Nashville OEM will Retest Select Tornado Sirens
Joseph Pleasant; Public Information Officer
Retest will address system errors discovered during monthly growl test.
The Nashville Office of
Emergency Management will do a second growl test on select tornado sirens in
the Tornado Warning System to address errors discovered during a scheduled
growl test on Monday, April 20, 2020.
OEM tests the tornado warning siren system twice a month if
the weather permits. There is a full test of the system on the first Saturday
of every month.
There is a second shorter growl test conducted on the third
Monday of each month. During this test the sirens will sound for 20 seconds or
The following sites will sound at 12 noon, Monday, April 20,
2020. These are the only sites where the growl test will happen.
- 03 Antioch Community Center, 5023 Blue Hole Road – Last
- 18 Ezell Road Park, 5135 Harding Place – Last Activation
Fail and Audio Current Fail
- 61 Two Rivers Park, 2320 Two Rivers Park – Last
- 88 Apollo Middle School, 630 Richards Road – Last
Background on Upgrading Tornado Warning System
office of Emergency Management is currently upgrading the all-call tornado
warning system to a polygonal warning system.
upgrade process OEM will continue to set off ALL Siren Sites throughout the
county for tornado warnings. After all existing sites are updated twenty (20)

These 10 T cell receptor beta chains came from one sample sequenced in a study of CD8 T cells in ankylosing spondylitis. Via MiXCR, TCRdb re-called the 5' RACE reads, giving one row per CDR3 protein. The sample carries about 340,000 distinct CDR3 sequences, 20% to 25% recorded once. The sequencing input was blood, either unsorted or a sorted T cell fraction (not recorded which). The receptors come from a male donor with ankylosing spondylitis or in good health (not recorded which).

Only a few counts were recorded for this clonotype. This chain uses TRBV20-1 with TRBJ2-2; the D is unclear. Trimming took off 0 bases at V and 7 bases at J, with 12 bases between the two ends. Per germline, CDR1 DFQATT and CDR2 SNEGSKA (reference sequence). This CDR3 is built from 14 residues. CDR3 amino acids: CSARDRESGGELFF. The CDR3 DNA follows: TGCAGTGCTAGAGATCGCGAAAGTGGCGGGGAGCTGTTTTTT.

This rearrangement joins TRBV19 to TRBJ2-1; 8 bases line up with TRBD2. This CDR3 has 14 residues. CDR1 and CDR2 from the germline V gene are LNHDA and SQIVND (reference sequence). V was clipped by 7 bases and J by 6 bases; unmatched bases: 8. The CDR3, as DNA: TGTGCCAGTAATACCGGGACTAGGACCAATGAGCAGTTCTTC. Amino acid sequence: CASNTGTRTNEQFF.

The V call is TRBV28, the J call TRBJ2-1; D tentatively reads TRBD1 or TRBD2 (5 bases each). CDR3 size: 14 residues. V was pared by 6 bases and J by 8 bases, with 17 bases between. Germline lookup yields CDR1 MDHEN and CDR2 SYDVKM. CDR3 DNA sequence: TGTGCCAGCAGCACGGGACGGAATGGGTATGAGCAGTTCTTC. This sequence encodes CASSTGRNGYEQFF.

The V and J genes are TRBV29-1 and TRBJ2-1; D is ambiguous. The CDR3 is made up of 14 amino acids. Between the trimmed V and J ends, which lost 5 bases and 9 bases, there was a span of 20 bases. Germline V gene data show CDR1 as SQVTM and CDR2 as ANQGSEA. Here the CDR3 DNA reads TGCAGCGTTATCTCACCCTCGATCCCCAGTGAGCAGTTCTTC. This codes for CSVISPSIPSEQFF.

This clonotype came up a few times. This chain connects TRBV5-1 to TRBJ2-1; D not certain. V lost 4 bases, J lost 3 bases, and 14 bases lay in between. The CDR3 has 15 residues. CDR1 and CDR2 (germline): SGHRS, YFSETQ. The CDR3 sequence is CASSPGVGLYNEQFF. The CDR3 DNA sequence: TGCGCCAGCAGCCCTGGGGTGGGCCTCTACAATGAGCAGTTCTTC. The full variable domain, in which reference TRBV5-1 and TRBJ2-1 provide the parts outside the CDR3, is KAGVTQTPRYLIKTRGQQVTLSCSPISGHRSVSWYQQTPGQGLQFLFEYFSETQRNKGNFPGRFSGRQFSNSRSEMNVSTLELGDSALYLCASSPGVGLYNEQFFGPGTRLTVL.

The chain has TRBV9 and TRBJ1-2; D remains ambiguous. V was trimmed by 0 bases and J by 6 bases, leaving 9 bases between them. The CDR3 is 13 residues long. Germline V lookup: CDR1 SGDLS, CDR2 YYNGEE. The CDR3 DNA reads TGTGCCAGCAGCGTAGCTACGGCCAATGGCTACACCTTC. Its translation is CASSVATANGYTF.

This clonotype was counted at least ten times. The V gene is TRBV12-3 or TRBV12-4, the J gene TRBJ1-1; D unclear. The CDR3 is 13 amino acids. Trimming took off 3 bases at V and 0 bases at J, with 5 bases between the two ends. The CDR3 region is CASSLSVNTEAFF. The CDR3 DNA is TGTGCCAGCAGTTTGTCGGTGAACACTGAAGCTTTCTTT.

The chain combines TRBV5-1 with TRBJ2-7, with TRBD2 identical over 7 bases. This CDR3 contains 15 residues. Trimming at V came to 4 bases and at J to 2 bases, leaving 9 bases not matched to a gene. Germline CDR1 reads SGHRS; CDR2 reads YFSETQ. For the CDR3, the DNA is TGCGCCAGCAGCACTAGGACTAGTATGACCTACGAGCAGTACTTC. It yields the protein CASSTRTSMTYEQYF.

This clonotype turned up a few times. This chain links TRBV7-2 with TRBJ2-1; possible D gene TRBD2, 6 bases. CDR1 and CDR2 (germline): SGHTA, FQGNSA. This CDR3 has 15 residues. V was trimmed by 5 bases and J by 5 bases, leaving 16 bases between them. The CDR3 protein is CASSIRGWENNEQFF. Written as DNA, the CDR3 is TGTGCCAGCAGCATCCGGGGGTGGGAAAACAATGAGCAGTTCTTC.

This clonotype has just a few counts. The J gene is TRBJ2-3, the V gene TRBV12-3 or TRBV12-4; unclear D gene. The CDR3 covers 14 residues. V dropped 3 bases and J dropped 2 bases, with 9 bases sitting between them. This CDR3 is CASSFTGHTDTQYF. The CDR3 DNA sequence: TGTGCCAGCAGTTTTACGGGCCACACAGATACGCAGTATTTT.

new sirens will be added to the system to expand the coverage footprint into
more rural areas of Davidson County, bringing the total to 113 sirens that will
then go to the polygonal alert. This project is estimated to be totally
completed in early 2020.
weather will also play a role in the completion of the upgrades as it may be
delayed a few days depending on storms, snow, ice, etc.
Polygonal Alerting Tornado Siren System is estimated to cost $1.9 Million and
was funded by Metro Government in the current 4% budget.
Metro first installed
Weather Warning sirens in 2003. At that time, weather warnings issued by the
National Weather Service (NWS) were for an entire county. Weather forecasting
technology has improved significantly since 2003.
warnings are now issued to potentially impacted areas based on the observed
track and speed of the storms, without regard to political or geographic
polygonal alerts are defined by boxes drawn on a map and should be familiar to
everyone as the odd shapes shown on the radar screen during television weather
when complete, will make the siren system capable of Polygonal Alerting, and
will activate only the sirens located inside the warned area, instead of all
sirens county wide.
will be immediate, and sirens will activate mere seconds after a warning has
been issued by the NWS.